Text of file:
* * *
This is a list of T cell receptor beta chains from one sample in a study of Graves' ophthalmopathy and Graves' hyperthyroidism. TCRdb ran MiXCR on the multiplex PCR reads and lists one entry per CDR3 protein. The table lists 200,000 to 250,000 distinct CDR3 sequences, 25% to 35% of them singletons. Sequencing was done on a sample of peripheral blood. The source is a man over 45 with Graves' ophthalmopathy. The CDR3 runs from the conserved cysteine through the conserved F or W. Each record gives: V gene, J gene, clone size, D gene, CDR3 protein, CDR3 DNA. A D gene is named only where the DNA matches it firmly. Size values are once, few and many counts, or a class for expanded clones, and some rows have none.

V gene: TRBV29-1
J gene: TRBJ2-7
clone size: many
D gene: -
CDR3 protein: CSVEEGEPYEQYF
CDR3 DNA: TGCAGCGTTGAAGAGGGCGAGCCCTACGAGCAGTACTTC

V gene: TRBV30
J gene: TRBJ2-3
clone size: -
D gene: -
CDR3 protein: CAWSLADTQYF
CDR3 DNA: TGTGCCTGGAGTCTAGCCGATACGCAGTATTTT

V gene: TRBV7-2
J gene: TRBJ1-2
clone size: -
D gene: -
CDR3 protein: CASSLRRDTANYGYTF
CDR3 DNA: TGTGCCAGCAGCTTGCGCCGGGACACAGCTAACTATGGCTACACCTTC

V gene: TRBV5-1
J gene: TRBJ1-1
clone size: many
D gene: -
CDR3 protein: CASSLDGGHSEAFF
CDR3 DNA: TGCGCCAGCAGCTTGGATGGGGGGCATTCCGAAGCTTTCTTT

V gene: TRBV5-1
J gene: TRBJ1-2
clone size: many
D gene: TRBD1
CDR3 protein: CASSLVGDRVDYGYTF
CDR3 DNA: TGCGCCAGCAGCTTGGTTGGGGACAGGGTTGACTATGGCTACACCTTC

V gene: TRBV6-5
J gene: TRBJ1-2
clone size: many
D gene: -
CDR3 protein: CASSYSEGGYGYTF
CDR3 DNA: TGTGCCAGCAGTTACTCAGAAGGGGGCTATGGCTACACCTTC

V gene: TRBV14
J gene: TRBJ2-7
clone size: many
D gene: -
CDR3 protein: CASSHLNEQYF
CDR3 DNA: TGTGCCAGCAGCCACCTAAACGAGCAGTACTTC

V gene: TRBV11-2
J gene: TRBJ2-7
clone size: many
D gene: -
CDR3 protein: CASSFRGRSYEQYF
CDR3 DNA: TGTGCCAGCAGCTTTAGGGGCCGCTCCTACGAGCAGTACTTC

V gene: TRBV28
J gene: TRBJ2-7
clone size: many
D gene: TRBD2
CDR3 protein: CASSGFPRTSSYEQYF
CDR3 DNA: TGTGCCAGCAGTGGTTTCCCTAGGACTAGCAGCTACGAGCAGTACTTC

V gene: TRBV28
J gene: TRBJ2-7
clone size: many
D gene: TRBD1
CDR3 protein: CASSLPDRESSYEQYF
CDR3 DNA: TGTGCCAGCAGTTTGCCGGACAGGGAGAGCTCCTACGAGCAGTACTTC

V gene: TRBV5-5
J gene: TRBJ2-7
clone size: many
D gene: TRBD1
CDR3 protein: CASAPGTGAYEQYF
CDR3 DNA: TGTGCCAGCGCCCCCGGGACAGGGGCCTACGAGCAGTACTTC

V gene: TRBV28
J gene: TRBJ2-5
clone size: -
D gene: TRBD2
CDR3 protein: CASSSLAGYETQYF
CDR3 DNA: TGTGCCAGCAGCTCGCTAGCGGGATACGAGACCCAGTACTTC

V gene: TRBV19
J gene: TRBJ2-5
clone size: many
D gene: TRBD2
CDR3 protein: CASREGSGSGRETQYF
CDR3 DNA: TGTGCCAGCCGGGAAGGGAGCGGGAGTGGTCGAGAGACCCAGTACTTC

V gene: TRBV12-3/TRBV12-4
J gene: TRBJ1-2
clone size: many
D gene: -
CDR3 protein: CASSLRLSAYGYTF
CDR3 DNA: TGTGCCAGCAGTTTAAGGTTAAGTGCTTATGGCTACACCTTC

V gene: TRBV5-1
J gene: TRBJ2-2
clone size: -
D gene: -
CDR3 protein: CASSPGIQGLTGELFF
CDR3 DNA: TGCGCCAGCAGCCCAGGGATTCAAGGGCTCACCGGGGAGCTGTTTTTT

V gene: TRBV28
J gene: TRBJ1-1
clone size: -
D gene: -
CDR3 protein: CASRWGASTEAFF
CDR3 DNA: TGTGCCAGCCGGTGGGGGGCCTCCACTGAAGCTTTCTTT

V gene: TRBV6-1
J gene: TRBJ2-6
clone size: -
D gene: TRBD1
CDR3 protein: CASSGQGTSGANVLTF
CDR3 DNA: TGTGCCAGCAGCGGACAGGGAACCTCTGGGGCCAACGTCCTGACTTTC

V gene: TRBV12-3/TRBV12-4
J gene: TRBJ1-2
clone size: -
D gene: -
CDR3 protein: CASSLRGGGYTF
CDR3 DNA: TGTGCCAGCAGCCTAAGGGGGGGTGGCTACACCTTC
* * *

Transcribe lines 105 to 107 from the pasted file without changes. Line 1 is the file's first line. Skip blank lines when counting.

J gene: TRBJ1-2
clone size: -
D gene: -